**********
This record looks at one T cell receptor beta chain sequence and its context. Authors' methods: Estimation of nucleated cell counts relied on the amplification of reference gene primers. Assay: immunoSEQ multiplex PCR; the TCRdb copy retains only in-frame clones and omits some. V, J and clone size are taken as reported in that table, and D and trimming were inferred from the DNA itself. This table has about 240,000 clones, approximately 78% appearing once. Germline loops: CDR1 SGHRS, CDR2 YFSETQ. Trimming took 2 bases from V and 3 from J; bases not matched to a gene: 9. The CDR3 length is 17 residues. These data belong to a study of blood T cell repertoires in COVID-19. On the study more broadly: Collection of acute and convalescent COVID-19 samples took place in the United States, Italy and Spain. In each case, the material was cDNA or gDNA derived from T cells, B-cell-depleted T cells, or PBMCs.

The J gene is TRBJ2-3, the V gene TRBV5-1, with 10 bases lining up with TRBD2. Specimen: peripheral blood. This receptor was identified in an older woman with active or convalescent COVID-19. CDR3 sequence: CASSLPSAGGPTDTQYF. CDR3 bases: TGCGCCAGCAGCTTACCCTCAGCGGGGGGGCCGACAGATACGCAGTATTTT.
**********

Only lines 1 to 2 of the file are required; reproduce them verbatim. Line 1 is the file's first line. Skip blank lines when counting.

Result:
This record looks at one T cell receptor beta chain sequence and its context. Authors' methods: Estimation of nucleated cell counts relied on the amplification of reference gene primers. Assay: immunoSEQ multiplex PCR; the TCRdb copy retains only in-frame clones and omits some. V, J and clone size are taken as reported in that table, and D and trimming were inferred from the DNA itself. This table has about 240,000 clones, approximately 78% appearing once. Germline loops: CDR1 SGHRS, CDR2 YFSETQ. Trimming took 2 bases from V and 3 from J; bases not matched to a gene: 9. The CDR3 length is 17 residues. These data belong to a study of blood T cell repertoires in COVID-19. On the study more broadly: Collection of acute and convalescent COVID-19 samples took place in the United States, Italy and Spain. In each case, the material was cDNA or gDNA derived from T cells, B-cell-depleted T cells, or PBMCs.

The J gene is TRBJ2-3, the V gene TRBV5-1, with 10 bases lining up with TRBD2. Specimen: peripheral blood. This receptor was identified in an older woman with active or convalescent COVID-19. CDR3 sequence: CASSLPSAGGPTDTQYF. CDR3 bases: TGCGCCAGCAGCTTACCCTCAGCGGGGGGGCCGACAGATACGCAGTATTTT.